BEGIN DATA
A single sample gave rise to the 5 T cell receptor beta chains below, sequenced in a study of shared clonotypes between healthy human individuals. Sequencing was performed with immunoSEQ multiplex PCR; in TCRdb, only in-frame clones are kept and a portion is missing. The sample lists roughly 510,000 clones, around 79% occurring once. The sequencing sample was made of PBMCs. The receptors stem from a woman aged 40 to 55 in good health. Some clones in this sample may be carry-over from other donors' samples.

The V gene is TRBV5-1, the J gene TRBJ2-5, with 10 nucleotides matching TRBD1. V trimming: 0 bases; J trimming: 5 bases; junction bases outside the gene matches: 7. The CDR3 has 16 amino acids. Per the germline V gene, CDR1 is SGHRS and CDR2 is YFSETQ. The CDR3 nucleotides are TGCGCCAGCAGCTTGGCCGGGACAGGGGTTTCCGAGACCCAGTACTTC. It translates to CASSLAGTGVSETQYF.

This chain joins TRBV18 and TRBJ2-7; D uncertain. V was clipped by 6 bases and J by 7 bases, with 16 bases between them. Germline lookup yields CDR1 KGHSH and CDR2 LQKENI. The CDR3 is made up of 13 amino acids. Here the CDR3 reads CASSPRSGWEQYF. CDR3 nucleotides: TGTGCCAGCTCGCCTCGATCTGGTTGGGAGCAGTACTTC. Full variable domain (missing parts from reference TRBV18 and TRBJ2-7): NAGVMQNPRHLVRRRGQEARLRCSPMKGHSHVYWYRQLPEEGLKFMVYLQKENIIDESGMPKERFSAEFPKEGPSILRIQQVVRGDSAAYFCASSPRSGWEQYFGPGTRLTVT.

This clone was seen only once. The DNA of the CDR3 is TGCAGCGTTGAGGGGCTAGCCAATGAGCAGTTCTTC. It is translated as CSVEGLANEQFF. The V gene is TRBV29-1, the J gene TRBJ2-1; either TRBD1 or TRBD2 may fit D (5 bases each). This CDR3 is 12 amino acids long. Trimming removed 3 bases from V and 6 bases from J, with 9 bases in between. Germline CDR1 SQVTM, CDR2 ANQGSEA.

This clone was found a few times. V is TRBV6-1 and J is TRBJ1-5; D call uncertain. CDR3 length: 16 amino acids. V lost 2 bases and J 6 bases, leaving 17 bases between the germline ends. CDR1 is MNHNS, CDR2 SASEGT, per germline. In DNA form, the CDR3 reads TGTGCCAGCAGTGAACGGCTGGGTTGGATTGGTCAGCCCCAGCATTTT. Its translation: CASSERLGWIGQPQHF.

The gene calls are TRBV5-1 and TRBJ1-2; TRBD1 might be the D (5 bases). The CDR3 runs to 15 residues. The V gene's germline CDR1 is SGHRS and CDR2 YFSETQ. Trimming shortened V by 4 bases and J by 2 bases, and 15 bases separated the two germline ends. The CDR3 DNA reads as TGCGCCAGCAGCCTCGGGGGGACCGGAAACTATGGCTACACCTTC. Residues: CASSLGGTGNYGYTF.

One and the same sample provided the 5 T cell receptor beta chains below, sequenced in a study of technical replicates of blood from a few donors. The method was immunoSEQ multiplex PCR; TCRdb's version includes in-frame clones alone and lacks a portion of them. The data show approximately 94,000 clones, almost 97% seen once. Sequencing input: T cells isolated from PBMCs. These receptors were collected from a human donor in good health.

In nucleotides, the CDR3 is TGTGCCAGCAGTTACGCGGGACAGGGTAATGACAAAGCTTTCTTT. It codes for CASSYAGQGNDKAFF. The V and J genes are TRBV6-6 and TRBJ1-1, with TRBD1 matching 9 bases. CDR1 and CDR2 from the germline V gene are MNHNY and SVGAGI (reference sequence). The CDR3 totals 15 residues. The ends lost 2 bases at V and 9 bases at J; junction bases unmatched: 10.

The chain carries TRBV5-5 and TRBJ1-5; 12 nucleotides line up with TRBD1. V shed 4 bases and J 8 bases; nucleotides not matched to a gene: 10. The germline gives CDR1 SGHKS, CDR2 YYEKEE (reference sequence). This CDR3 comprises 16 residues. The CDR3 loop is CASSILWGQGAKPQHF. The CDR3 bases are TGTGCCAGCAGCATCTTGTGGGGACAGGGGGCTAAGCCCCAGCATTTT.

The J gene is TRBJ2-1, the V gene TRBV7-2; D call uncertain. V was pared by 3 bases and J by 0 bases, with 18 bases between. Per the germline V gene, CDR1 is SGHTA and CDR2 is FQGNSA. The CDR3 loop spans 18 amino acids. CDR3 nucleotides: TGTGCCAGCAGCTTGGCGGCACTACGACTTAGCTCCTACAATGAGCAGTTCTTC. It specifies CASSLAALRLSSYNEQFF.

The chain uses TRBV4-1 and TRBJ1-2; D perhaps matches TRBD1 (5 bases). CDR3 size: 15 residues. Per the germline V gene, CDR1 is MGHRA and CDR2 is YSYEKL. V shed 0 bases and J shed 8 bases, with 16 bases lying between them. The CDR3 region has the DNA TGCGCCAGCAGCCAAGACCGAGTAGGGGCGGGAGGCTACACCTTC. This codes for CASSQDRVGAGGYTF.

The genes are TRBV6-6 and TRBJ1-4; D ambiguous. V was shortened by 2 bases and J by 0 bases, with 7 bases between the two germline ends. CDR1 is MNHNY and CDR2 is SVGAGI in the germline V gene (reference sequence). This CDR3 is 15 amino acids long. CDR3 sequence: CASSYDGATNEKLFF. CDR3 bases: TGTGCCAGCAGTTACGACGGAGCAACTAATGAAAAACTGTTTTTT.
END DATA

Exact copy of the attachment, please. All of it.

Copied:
A single sample gave rise to the 5 T cell receptor beta chains below, sequenced in a study of shared clonotypes between healthy human individuals. Sequencing was performed with immunoSEQ multiplex PCR; in TCRdb, only in-frame clones are kept and a portion is missing. The sample lists roughly 510,000 clones, around 79% occurring once. The sequencing sample was made of PBMCs. The receptors stem from a woman aged 40 to 55 in good health. Some clones in this sample may be carry-over from other donors' samples.

The V gene is TRBV5-1, the J gene TRBJ2-5, with 10 nucleotides matching TRBD1. V trimming: 0 bases; J trimming: 5 bases; junction bases outside the gene matches: 7. The CDR3 has 16 amino acids. Per the germline V gene, CDR1 is SGHRS and CDR2 is YFSETQ. The CDR3 nucleotides are TGCGCCAGCAGCTTGGCCGGGACAGGGGTTTCCGAGACCCAGTACTTC. It translates to CASSLAGTGVSETQYF.

This chain joins TRBV18 and TRBJ2-7; D uncertain. V was clipped by 6 bases and J by 7 bases, with 16 bases between them. Germline lookup yields CDR1 KGHSH and CDR2 LQKENI. The CDR3 is made up of 13 amino acids. Here the CDR3 reads CASSPRSGWEQYF. CDR3 nucleotides: TGTGCCAGCTCGCCTCGATCTGGTTGGGAGCAGTACTTC. Full variable domain (missing parts from reference TRBV18 and TRBJ2-7): NAGVMQNPRHLVRRRGQEARLRCSPMKGHSHVYWYRQLPEEGLKFMVYLQKENIIDESGMPKERFSAEFPKEGPSILRIQQVVRGDSAAYFCASSPRSGWEQYFGPGTRLTVT.

This clone was seen only once. The DNA of the CDR3 is TGCAGCGTTGAGGGGCTAGCCAATGAGCAGTTCTTC. It is translated as CSVEGLANEQFF. The V gene is TRBV29-1, the J gene TRBJ2-1; either TRBD1 or TRBD2 may fit D (5 bases each). This CDR3 is 12 amino acids long. Trimming removed 3 bases from V and 6 bases from J, with 9 bases in between. Germline CDR1 SQVTM, CDR2 ANQGSEA.

This clone was found a few times. V is TRBV6-1 and J is TRBJ1-5; D call uncertain. CDR3 length: 16 amino acids. V lost 2 bases and J 6 bases, leaving 17 bases between the germline ends. CDR1 is MNHNS, CDR2 SASEGT, per germline. In DNA form, the CDR3 reads TGTGCCAGCAGTGAACGGCTGGGTTGGATTGGTCAGCCCCAGCATTTT. Its translation: CASSERLGWIGQPQHF.

The gene calls are TRBV5-1 and TRBJ1-2; TRBD1 might be the D (5 bases). The CDR3 runs to 15 residues. The V gene's germline CDR1 is SGHRS and CDR2 YFSETQ. Trimming shortened V by 4 bases and J by 2 bases, and 15 bases separated the two germline ends. The CDR3 DNA reads as TGCGCCAGCAGCCTCGGGGGGACCGGAAACTATGGCTACACCTTC. Residues: CASSLGGTGNYGYTF.

One and the same sample provided the 5 T cell receptor beta chains below, sequenced in a study of technical replicates of blood from a few donors. The method was immunoSEQ multiplex PCR; TCRdb's version includes in-frame clones alone and lacks a portion of them. The data show approximately 94,000 clones, almost 97% seen once. Sequencing input: T cells isolated from PBMCs. These receptors were collected from a human donor in good health.

In nucleotides, the CDR3 is TGTGCCAGCAGTTACGCGGGACAGGGTAATGACAAAGCTTTCTTT. It codes for CASSYAGQGNDKAFF. The V and J genes are TRBV6-6 and TRBJ1-1, with TRBD1 matching 9 bases. CDR1 and CDR2 from the germline V gene are MNHNY and SVGAGI (reference sequence). The CDR3 totals 15 residues. The ends lost 2 bases at V and 9 bases at J; junction bases unmatched: 10.

The chain carries TRBV5-5 and TRBJ1-5; 12 nucleotides line up with TRBD1. V shed 4 bases and J 8 bases; nucleotides not matched to a gene: 10. The germline gives CDR1 SGHKS, CDR2 YYEKEE (reference sequence). This CDR3 comprises 16 residues. The CDR3 loop is CASSILWGQGAKPQHF. The CDR3 bases are TGTGCCAGCAGCATCTTGTGGGGACAGGGGGCTAAGCCCCAGCATTTT.

The J gene is TRBJ2-1, the V gene TRBV7-2; D call uncertain. V was pared by 3 bases and J by 0 bases, with 18 bases between. Per the germline V gene, CDR1 is SGHTA and CDR2 is FQGNSA. The CDR3 loop spans 18 amino acids. CDR3 nucleotides: TGTGCCAGCAGCTTGGCGGCACTACGACTTAGCTCCTACAATGAGCAGTTCTTC. It specifies CASSLAALRLSSYNEQFF.

The chain uses TRBV4-1 and TRBJ1-2; D perhaps matches TRBD1 (5 bases). CDR3 size: 15 residues. Per the germline V gene, CDR1 is MGHRA and CDR2 is YSYEKL. V shed 0 bases and J shed 8 bases, with 16 bases lying between them. The CDR3 region has the DNA TGCGCCAGCAGCCAAGACCGAGTAGGGGCGGGAGGCTACACCTTC. This codes for CASSQDRVGAGGYTF.

The genes are TRBV6-6 and TRBJ1-4; D ambiguous. V was shortened by 2 bases and J by 0 bases, with 7 bases between the two germline ends. CDR1 is MNHNY and CDR2 is SVGAGI in the germline V gene (reference sequence). This CDR3 is 15 amino acids long. CDR3 sequence: CASSYDGATNEKLFF. CDR3 bases: TGTGCCAGCAGTTACGACGGAGCAACTAATGAAAAACTGTTTTTT.